Sunday, December 19, 2010

Inspiration at last!

After copious discouraging words in many different blogs, articles and interviews today, I finally came across the site I should have spent all my time in. It's not a new site to me, but I find the navigation on this site a bit confusing for my linear mind. Anyway, I persevered, and came across this article written by a humble, good humored and very successful screenwriter. I pinky swear, it's true. He's all these things.

He's my new hero. Dan Petrie, Jr. Along with Terry Rossio and John August.

Writers who are gracious. Who suggest and encourage, but in no way dictate or assume. I think there are two kinds of successful writers. The kind that enjoy the elitism of success and try to make it as hard for others to join in the fun as possible. And the kind that feel like the more the merrier, come on to the party. Sort of like high school.

My point is, that there will always be the people who are not particularly inspirational (a big shocker to me was Aaron Sorkin... NOT inspirational) and the ones who are. Just like there will always be advice you take, and the rest you bin. Some people eat raw fish for God's sake. And say I'm crazy when I dunk a fry into some ice cream. The trick is to try it all, read it all, listen and learn, and then figure out what's going stick to your ribs and go with that. There's as many different ways to sell a script as there are people who've done it.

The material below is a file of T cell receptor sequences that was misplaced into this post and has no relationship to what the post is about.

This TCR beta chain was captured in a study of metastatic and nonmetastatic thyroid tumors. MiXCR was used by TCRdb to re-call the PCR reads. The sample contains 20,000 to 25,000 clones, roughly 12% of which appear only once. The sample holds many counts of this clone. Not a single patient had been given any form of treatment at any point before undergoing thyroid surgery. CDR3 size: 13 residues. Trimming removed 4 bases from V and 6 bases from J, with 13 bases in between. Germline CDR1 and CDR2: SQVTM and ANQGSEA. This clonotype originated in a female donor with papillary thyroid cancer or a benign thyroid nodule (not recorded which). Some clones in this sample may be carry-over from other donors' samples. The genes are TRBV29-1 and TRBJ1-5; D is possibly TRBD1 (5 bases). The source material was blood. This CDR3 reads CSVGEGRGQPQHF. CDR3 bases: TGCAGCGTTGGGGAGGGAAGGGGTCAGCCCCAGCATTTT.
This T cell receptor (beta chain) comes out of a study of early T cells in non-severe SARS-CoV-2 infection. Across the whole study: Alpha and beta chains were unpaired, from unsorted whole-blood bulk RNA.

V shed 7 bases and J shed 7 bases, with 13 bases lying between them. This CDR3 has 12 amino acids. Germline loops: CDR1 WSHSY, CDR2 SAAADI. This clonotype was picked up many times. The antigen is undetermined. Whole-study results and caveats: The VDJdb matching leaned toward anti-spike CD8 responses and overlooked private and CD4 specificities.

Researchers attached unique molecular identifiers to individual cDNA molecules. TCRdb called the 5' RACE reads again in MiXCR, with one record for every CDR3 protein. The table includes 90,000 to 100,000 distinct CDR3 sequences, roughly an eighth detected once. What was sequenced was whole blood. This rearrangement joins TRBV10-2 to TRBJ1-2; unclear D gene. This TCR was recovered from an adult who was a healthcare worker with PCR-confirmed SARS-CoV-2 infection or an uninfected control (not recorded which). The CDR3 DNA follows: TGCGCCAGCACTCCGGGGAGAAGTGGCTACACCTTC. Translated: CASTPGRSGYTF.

The main thing is to keep writing, and keep the faith.

Don't tell me what I can't do.

When I was in art school many moons ago, we would get guest speakers in to tell us all about the real world. And they all, without exception, would tell us of the hardships of being a commercial artist, the low wages, the menial jobs, the arduous and uncertain road to success. They told us not to get our hopes up, and not to expect too much, certainly for the first five years, if we make it that far.

What assholes. I would get a rising fury grow inside me as they discouraged and depressed my classmates. As soon as they left, I would make my way around to each and every one of those sad little faces and tell them not to listen to a word! That just because the speaker is bitter, jaded and unsuccessful, doesn't mean this will be what happens to my talented and bright fellow students. I heard years later that only 10% or some equally pitiful number of students ever made it in the arts. And these kids were a talented bunch, let me tell you. I shouldn't have even been in the course, but I think they took pity on me after I begged to be allowed in.

It always stuck with me, that outrage of a stranger telling me what I can't do. For the record, they were dead wrong too.